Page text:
[United Kingdom]: 1910-1917. Very Good+ manuscript commonplace book measuring 6.5 x 5 inches, with extremities of binding somewhat rubbed but textblock tight and fairly clean. Comprised of 20 handwritten pages and 16 original ink and watercolor art pieces. A total of 36 pages of content largely commenting on turn of the century gender relations and contemporary literature. A testament to the intellect and interests of young women and men not yet touched by war, this commonplace book provides important historical evidence of the changing attitudes of the modern generation compared to their Victorian parents.
Edith G. Lockwood clearly valued this album, claiming both the first and last pages for her own marks. On the first page she writes "Steal not this book away for fear of shame, For here you see the owner's name, Miss Edith Lockwood." Clearly, though, Edith did pass the book among her community of friends, allowing several artists to take it home and spend significant time with it. Among the pages are beautifully colored watercolor landscapes of the UK and the Netherlands, detailed ink drawings of women in hats and headscarves, and humorous anthropomorphized animals that required time and talent to complete. Edith even contributes three artworks of her own, including a satirical cartoon about men and women's relationships during the early women's rights movement; she captions it "Woman was made after man -- and she's been after him ever since." The notes and poetry written by her friends signal a less formal, more free relationship to gender and sex than in prior eras. "Men, men, humbugging men, You're impossible nine out of ten -- You're hopelessly mad things , But still, you're not bad things! I do rather love you, you men" a girl named Flossie declares on a page dated 1911. "King Solomon was the wisest man; but keep him from the girls you couldn't. He loved 'em all, great and small, And who the D---- wouldn't?" notes Thomas Jones in 1913. Getting increasingly cheeky as the years go by, Anna Jackson in 1916 illustrates 18 types of fruit, noting under each what messages each send about the relationship you share with to the person you eat them with. An educated group, the contributors to the album also quote authors such as Robert Louis Stevenson and at least one translates a contribution from English to German.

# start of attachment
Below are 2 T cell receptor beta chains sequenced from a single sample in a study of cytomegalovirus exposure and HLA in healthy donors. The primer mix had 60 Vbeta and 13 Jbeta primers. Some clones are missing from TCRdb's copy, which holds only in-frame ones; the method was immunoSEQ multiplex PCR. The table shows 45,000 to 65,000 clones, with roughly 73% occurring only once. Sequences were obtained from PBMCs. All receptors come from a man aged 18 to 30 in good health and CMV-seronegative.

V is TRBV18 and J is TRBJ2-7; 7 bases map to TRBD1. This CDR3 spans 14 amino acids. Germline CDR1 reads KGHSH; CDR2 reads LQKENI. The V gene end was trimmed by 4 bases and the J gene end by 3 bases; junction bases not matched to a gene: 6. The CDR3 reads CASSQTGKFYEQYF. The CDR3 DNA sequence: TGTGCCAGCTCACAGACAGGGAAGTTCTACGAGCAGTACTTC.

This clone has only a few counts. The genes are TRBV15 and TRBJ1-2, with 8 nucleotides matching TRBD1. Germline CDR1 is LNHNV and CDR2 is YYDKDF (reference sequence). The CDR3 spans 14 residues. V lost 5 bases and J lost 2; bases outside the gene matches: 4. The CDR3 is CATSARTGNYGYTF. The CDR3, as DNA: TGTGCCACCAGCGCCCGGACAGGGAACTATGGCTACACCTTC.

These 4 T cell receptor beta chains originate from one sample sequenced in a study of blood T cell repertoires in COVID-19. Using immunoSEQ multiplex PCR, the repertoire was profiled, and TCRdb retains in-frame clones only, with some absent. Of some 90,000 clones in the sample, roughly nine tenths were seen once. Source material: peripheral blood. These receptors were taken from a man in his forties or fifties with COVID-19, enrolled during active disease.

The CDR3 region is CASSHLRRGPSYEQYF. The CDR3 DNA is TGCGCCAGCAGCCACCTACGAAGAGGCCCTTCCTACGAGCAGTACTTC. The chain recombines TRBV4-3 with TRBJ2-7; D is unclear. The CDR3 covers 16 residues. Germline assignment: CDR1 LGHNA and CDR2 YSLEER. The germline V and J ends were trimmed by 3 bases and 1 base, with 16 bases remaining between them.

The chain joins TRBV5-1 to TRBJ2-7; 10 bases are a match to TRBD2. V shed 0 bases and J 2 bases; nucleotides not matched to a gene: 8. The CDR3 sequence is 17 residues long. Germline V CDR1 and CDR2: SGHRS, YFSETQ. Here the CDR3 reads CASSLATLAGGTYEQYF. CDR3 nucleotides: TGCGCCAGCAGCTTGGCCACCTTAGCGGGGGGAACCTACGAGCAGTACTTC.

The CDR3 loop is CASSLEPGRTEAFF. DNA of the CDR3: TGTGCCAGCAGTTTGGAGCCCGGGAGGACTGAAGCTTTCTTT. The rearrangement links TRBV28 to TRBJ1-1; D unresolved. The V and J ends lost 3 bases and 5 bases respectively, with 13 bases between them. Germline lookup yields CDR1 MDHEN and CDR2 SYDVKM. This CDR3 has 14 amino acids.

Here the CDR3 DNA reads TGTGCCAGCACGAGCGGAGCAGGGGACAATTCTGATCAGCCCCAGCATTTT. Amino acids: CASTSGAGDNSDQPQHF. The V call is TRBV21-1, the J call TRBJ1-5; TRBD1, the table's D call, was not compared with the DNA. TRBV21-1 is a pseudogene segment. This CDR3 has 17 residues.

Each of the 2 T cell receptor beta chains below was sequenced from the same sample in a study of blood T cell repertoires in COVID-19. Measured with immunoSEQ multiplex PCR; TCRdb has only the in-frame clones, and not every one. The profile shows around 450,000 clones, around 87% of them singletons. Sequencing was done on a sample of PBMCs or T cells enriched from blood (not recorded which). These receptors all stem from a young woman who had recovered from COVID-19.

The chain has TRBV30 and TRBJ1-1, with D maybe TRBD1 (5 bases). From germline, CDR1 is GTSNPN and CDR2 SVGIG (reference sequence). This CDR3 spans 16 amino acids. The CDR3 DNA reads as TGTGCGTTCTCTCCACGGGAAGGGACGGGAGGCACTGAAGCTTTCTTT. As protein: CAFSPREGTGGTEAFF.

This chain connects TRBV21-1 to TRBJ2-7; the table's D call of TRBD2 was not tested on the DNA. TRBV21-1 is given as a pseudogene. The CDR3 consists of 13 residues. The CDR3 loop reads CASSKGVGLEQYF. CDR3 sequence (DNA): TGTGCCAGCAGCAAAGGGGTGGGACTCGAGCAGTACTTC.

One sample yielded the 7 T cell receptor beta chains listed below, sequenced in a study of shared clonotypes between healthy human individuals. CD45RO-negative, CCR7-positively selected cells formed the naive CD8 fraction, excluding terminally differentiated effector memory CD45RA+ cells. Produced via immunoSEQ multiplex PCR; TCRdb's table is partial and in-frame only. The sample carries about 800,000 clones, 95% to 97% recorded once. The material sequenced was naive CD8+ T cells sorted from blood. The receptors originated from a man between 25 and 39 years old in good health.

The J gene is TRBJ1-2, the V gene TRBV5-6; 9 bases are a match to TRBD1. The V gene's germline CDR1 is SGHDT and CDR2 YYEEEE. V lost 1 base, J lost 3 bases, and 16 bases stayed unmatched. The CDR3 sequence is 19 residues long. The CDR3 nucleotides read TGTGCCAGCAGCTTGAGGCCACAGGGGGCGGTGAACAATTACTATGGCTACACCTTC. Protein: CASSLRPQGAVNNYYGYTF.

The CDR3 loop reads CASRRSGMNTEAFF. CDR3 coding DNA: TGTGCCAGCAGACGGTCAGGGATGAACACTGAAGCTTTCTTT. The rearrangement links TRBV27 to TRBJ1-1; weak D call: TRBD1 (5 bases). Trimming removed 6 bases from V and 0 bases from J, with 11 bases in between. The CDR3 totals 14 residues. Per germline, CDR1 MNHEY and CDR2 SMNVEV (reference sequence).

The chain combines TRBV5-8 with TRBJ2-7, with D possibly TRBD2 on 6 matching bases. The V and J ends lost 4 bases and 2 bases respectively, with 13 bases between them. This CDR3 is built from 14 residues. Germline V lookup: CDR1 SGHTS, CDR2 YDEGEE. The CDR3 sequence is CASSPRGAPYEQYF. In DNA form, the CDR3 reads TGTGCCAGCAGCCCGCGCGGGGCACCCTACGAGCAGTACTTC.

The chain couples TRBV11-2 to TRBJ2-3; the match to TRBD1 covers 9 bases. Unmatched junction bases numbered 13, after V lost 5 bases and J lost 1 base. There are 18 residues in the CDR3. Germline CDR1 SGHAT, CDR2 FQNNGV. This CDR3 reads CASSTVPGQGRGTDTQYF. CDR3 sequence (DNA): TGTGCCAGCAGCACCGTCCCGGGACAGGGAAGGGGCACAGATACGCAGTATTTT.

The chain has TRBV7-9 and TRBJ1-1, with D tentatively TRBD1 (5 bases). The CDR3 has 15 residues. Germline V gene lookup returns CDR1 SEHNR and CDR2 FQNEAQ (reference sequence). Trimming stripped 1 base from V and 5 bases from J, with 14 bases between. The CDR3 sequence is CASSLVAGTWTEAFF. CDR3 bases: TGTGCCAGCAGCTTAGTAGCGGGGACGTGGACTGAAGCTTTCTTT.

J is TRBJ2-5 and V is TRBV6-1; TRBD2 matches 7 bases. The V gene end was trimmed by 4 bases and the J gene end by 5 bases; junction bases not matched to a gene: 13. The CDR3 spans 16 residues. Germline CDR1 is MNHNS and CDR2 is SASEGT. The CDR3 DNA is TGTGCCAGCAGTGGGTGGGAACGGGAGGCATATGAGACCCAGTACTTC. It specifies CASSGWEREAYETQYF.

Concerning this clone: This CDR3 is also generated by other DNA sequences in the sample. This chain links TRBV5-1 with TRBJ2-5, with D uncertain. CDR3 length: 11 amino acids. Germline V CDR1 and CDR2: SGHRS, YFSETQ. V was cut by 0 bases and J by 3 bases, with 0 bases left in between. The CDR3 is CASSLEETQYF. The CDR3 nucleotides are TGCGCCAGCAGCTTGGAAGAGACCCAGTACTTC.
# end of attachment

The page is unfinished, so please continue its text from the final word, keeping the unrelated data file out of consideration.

With research possibilities including but not limited to gender and sexuality pre WWI, education and reading at the turn of the century, history of education, literature, art, gender studies, and cross-continental influence leading up to the modern period. An exceptional manuscript capturing the rising generation's humor, intellect, and optimism before being cast into war. Very Good + (Item #2284)